Eco-Saturday: Vermicomposting

Redworms are excellent little gardeners.
Redworms are excellent little gardeners.

I built my first worm bin on New Year’s Eve in 1999. No, I wasn’t drunk; I was just bored at the office (holidays tend to be slow in a newsroom) and decided to kill time on the Cityfarmer website. I’d made a resolution to shrink my environmental footprint as much as possible while living in a second-story apartment in town, and when I ran across an article telling me I could install a functioning compost bin under my sink, I knew I needed one RIGHT THIS MINUTE.

One might reasonably question the feasibility of acquiring redworms at 10:30 p.m. on a holiday in the middle of winter, but at the time, I lived in Belleville, Illinois, where a nice older couple ran a 24-hour bait shop out of their house. I called, and the lady said of course I could stop by on my way home to pick up 200 red wigglers for my New Year’s Eve vermicomposting project.

Worm bins are an awesome winter project, because they allow you to do something nice for the garden without going out in the cold. Worm compost is great for starting tomatoes.

Here is what you need to construct your own worm bin:

Plastic storage tub with a lid
Container to use as a drip tray
Small blocks to elevate the tub
Drill
Shredded newspaper or wood shavings (don’t use cedar; worms hate it)
Water
Small handful of potting soil
Redworms, sometimes called “red wigglers”
Fruit or vegetable scraps

Any excuse to use power tools….
Any excuse to use power tools….

Drill holes in the sides and bottom of your plastic tub for drainage and aeration. I drilled about 50 holes in mine.

My drip tray is a storage basket with a solid bottom.
My drip tray is a storage basket with a solid bottom.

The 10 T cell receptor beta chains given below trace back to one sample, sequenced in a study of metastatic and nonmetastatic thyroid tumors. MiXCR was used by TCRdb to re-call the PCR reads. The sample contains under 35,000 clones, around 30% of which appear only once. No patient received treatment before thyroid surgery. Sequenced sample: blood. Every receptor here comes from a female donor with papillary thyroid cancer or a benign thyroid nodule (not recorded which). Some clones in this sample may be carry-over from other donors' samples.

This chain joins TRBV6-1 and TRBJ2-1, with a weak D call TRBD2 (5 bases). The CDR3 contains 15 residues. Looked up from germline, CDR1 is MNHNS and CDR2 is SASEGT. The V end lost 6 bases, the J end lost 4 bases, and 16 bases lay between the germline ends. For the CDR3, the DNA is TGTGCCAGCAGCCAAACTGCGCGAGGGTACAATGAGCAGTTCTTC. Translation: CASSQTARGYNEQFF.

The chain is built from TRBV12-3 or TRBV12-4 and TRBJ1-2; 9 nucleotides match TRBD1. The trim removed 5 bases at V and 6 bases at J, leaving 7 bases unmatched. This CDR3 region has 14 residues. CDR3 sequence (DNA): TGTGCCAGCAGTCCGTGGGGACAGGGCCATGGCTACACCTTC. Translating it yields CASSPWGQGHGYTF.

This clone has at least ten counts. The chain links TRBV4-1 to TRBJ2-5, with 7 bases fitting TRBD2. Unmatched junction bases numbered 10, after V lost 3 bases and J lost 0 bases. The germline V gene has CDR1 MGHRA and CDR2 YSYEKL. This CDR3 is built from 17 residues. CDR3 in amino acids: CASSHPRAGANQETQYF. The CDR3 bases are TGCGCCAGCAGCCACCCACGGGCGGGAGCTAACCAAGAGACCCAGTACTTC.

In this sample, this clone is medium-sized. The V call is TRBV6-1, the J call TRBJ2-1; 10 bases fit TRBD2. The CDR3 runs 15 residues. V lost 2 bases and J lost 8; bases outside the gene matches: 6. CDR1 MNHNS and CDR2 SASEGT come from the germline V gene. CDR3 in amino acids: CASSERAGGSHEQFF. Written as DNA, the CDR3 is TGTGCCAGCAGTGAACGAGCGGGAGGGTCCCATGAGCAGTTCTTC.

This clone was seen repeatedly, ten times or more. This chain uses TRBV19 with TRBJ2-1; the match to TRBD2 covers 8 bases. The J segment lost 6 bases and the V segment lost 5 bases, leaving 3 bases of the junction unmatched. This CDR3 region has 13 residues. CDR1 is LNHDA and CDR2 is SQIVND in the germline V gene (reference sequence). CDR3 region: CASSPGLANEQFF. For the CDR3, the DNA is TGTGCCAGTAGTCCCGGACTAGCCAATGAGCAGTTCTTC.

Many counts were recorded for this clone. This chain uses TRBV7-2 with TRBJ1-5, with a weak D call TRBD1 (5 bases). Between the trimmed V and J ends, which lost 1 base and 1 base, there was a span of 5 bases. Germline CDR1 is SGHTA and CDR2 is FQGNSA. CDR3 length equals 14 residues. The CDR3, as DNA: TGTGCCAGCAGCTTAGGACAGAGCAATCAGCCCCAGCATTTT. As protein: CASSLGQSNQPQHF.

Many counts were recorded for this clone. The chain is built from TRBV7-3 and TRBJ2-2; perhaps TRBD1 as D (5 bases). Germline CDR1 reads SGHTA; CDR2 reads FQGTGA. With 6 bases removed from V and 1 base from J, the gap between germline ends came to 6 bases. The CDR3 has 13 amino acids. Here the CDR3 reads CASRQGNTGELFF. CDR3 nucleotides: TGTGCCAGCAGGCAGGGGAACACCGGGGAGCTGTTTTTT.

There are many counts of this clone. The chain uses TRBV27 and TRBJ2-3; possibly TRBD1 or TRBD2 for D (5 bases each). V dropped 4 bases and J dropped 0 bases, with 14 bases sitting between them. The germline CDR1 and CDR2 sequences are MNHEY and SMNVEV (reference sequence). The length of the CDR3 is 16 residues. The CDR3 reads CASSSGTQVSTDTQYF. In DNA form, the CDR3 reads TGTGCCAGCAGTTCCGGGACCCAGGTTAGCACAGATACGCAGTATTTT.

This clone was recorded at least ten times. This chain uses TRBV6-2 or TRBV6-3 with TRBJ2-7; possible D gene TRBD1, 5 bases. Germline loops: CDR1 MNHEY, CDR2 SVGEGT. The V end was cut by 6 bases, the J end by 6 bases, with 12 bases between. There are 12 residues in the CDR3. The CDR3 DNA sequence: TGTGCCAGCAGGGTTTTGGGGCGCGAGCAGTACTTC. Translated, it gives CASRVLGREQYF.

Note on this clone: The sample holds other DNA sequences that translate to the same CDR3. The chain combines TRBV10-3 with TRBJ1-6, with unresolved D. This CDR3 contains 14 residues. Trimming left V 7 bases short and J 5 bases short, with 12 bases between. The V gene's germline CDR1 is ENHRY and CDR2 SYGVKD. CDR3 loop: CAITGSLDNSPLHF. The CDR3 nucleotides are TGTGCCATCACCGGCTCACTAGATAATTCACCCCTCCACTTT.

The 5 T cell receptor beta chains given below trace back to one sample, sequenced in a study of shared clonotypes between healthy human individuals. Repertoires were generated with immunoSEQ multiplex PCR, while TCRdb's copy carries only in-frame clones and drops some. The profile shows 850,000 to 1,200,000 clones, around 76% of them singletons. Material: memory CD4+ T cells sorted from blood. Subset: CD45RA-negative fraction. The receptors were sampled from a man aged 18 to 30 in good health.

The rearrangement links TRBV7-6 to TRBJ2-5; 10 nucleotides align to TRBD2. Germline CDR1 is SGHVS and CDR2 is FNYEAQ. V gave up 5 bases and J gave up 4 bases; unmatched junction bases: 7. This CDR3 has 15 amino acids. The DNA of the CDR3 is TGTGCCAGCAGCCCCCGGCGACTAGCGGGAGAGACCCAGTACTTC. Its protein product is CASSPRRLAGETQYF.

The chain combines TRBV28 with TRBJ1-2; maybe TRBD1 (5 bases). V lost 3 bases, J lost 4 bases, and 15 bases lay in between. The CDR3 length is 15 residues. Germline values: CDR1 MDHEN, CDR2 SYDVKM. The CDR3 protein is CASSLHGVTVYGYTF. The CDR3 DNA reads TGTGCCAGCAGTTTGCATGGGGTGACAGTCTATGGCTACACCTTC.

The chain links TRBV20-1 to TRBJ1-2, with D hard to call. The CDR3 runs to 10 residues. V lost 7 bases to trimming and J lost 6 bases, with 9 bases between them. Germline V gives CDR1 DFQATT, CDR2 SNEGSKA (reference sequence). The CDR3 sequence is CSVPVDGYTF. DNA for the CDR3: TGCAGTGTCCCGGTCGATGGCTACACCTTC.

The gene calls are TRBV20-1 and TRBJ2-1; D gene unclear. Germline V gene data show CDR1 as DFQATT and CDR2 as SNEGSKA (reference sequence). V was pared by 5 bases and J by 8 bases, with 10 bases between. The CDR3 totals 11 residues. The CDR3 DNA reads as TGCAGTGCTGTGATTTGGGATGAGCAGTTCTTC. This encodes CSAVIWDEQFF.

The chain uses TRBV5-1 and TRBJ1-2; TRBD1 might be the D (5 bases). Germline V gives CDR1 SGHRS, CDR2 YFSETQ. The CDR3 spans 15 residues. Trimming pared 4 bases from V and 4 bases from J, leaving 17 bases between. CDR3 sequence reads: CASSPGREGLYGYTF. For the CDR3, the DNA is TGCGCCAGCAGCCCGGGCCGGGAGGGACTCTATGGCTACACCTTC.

Put a couple of wood blocks in the drip tray and set the tub on top.

Get the worms' bedding wet.
Get the worms’ bedding wet.

Put the newspaper in the tub and douse it with water until it’s about as wet as a wrung-out washcloth. Add the worms at one end and the fruit or vegetables in the other. Don’t feed your worms anything too harsh, like citrus or hot peppers.

I fed my worms apple pulp leftover from making cider. Chopsticks are handy for moving things around.
I fed my worms apple pulp leftover from making cider. Chopsticks are handy for moving things around.

Don’t overload the bin. Start with a couple hundred worms (this should cost about $10 to $15 at the bait shop) and a handful of food. Check your worms once a day to make sure the bin is still damp inside and they have enough food. When the bin contains mostly castings (a fancy word for worm poop), shove all of it over to one side and put some food, fresh bedding and potting soil in the other. The worms will all go to the side with the food, so you can scoop out the castings the next day and use them in your garden or on your houseplants.

Ignore the scribbles on top. I used storage tubs as moving boxes.
Ignore the scribbles on top. I used storage tubs as packing crates when we moved.

Your worms will breed. If you end up with more than the bin can handle, you can build a bigger bin, start a second small bin, sell the excess worms to a bait shop, or put the worms in the garden and let them aerate the soil.

If your worm bin smells weird, it’s probably too wet, or you’ve put too much food in there.

Emily

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